Is Facebook to Blame for Like-Jacks?

The recent influx of like-jacking attacks has led many people to blame Facebook for poor security. The criticisms, in fact, started before like-jacking even became a problem. That’s because computer geeks knew that Facebook’s like button could be put to nefarious purposes. Still, Facebook went ahead and released the application.

For the most part, Facebook’s like button serves a good purpose. It lets friends communicate with a single click. Instead of actually commenting on a photo, post, or link, Fb members can simply like it. Realistically, that’s all that many people want to do. They don’t have anything to say about their friends’ posts. They just want to point out that they think it’s cool.

It took a while for likejacking to become a problem. Quite frankly, it’s surprising that it took months rather than days. The programming behind a like-jack attack isn’t difficult. Hackers have been clickjacking web pages for years now, and there isn’t much of a difference between the two techniques.

Even more surprising is that so far the like-jacks haven’t caused any significant problems. More often than not, they just propagate themselves. As far as anyone can tell, they haven’t been used to install any viruses or worms that can cause serious damage.

While critics point out that this is all a matter of luck and that sooner or later someone will use like-jacks on Facebook to release a serious attack, I think that it’s somewhat inevitable that hackers will focus their attentions on Facebook. After all, Fb is currently  the most popular social networking site. This popularity means more members, which means more hackers. No matter what Facebook does, someone will find a way to use it against people.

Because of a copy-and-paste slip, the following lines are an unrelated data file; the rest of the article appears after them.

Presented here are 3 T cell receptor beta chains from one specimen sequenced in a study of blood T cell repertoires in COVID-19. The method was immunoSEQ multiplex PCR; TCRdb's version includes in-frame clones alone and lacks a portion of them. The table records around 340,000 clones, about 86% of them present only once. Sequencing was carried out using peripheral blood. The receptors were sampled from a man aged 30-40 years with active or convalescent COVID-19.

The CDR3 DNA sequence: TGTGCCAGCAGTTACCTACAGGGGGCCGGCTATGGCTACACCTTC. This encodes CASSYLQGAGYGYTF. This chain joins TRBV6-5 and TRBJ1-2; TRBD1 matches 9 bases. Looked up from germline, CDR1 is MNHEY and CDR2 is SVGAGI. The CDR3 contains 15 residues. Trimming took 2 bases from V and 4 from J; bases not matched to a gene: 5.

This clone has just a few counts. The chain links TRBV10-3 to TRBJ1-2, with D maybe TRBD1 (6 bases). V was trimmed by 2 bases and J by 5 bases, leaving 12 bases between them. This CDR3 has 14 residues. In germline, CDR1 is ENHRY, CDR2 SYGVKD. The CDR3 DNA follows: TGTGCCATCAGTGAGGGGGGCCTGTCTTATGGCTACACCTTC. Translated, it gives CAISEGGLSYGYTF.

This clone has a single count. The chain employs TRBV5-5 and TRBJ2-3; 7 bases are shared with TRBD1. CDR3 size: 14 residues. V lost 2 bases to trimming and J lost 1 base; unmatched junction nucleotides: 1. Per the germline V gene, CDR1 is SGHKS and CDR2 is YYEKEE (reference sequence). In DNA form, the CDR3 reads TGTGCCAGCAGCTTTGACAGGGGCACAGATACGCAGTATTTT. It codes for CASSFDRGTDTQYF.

Still, Facebook’s customer service is notoriously terrible. They don’t respond to queries and don’t seem to take customer complaints very seriously. Plus, they’re much too secretive for their own good, causing many members to lose faith in the the overall benevolence of the company. A more open line of communication between Facebook and its members would help us understand what the company is doing to prevent like-jack attacks and other security issues. As long as Facebook remains popular, it will attract hackers who are smart enough to get around the latest security measures. If Facebook is to be blamed for anything, it’s keeping us in the dark, not allowing click-jacks.

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